Our Homeschool 101
We've officially been homeschooling since August 7th. I have a kindergartner and a preschooler, and now a 6 week old baby. So I have to be smart about the way I spend my time. While everyday different is filled with lots of excitement. I have tried to do my best to stay on task. This means being more organized and finding out what works best for us. Because I knew we’d have a newborn around I started planning early. I spent most of last year doing various preschool activities but never having any real direction. Which was fine because it's preschool. But this year I wanted to be better, more prepared, more organized. And since I was going to have a newborn I wanted to have everything together before her arrival.
So I did some research. First, I researched GA Kindergarten standards and made a list of goals based on those standards (see below). I created goals based what we had previously learned and what needed to be learned by the end of the year. When deciding on what buy I didn't want to overdo it. I already have an assortment of worksheets on most subjects, craft ideas, etc. So I wanted to get only what was necessary. This year I decided to focus on reading, phonics, and math. Social studies and science lessons are taught once a week. I didn't feel the need for textbooks or formal lesson plans. I wanted to have a flexible lesson plan in order to adapt based on seasons or fields trips or interests.
Here are our some of our goals for this semester:
Learn and/or recognize the alphabet
Count to 10
Spell his name
Write first and last name
Count to 100
Adding and Subtracting 1 - 10
Base Block counting
Learn how to read by sounding things out
Learn rhyming schemes
Write words legibly
Identify Money types
I ordered a reading curriculum, All About Reading. Bought some very basic math books on Amazon. I should note that I already had a math plan (see above), so I was only using the workbook as a supplemental resource. I bought 2 books one for Addition and Subtraction and one Basic Workbook. I have ordered some new math workbooks for goals for next semester, I'll update next semester once we start using them.
When it comes to science and social studies, I mostly wing it. Social studies at this age is basic information about life parents names, community helpers (police, fireman, librarians, etc). So I incorporate these things into our daily lessons. Originally for science I was going to wing it but I went to a homeschool book sale and picked up this Chemistry book, Pre-Level I. I also snagged the teacher workbook and lab workbook that goes along with it. It’s super simple, but it gives the chemistry building blocks. This book can be used from Kindergarten to 3rd grade. Each week we work on a different lesson. I like the lab workbook, but I am going to save it for later. Right now we just read the book weekly, and I find a video and we draw in our science notebook. I bought these blank books from Target dollar spot. We also use them for our Friday book reports. They are an excellent black canvas to display what were learning in one convenient place.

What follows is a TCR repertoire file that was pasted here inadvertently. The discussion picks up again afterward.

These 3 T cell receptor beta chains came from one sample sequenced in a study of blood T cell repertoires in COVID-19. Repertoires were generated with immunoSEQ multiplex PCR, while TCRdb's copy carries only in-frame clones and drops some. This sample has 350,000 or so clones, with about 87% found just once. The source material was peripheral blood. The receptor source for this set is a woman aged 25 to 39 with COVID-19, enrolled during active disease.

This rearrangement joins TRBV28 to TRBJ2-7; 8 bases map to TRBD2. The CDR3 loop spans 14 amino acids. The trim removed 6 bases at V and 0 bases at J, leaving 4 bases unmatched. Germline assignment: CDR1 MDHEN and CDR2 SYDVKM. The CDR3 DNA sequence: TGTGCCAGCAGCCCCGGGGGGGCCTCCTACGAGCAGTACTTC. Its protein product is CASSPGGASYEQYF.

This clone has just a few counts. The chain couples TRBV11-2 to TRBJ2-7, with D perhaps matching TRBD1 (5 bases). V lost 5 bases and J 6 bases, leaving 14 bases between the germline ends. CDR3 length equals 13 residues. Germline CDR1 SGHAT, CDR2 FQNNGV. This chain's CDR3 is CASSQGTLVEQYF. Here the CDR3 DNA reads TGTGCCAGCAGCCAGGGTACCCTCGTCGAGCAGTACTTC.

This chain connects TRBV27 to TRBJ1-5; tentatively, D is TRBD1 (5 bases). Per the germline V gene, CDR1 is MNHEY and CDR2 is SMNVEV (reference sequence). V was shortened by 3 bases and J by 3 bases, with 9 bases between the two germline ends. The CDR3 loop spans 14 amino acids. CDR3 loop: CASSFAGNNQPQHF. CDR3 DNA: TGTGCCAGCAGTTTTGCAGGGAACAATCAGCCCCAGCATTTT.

After having our newest member arrive I had to hand over the reins for a few days. I created a schedule of what our days look like. I typically make sure there are a lot of breaks. I realize they are still little and I don’t want to overdo it.
Free Time – 30 mins
Bible – 15 mins
Sing (2 songs)
Reading/Phonics – 45 mins to 1 hour
Go over ABC’s
Go though one set of rhyming cards (Lessons 2 – 6)
Read 3 – 5 books (Josilyn and Stone can choose)
Complete Worksheet and/or Handwriting sheet
Snack – 15 to 20 mins
Math – 30 mins
Do Review worksheets
Teach new lessons
Lunch/Free Time – 1 hour
Optional: Science/Social Studies – 15 to 20 mins
Complete worksheets and/or workbook
Quiet Time – 30 to 45 mins
Free Time – 30 mins
Book Report (Once a Week)
Choose a book
Fill out worksheet and place in notebook
Arts/Crafts – 30 mins
Creative Play, let them decide.
Potty breaks between each subject
Completed worksheets should be placed in box
Quiet time should involve quiet activities if not napping (reading, puzzles, felt crafts, etc)
Free Time is open play. This can be done throughout the day and/or if they get restless during work time
I homeschool most of the day as you see, bwetween breaks and other distractions. Learning time is about 2 to 3 hours. I incorporate chores into our day. They are free to play outside during free time or after all our work is done. Our typical schedule is followed from about 10 AM - 3 PM, Monday - Thursday. Fridays are reserved to run errands, there is a small amount of school work in that day, just to keep the kids on task. But it’s a very relaxed day, phonics and/or spelling test and a book report. We also make up any work not done during the week on Friday. On field trip days I don’t plan to do work, unless it’s a trip that starts late in the day (after 1 PM).
As we continue to homeschool I hope to get more learning stations. Small independent learning stations that the kids can go to to continue a lesson or complete a new task. Also I plan on doing more critical thinking in preparation for testing. I just ordered a book with practice worksheets and tests. While testing is not mandatory until 3rd grade I’ve decided to try and prepare. I don’t believe testing is true indication of all that you know. But its a good assessment to work from, and it will come in handy later in life.
I can’t say everything is easy. I get frustrated and I’m constantly tired (this might have something to do with having a newborn). But I love the flexibility and I love being able to take credit for my children’s learning. As cliche as it sounds, it’s definitely a labor of love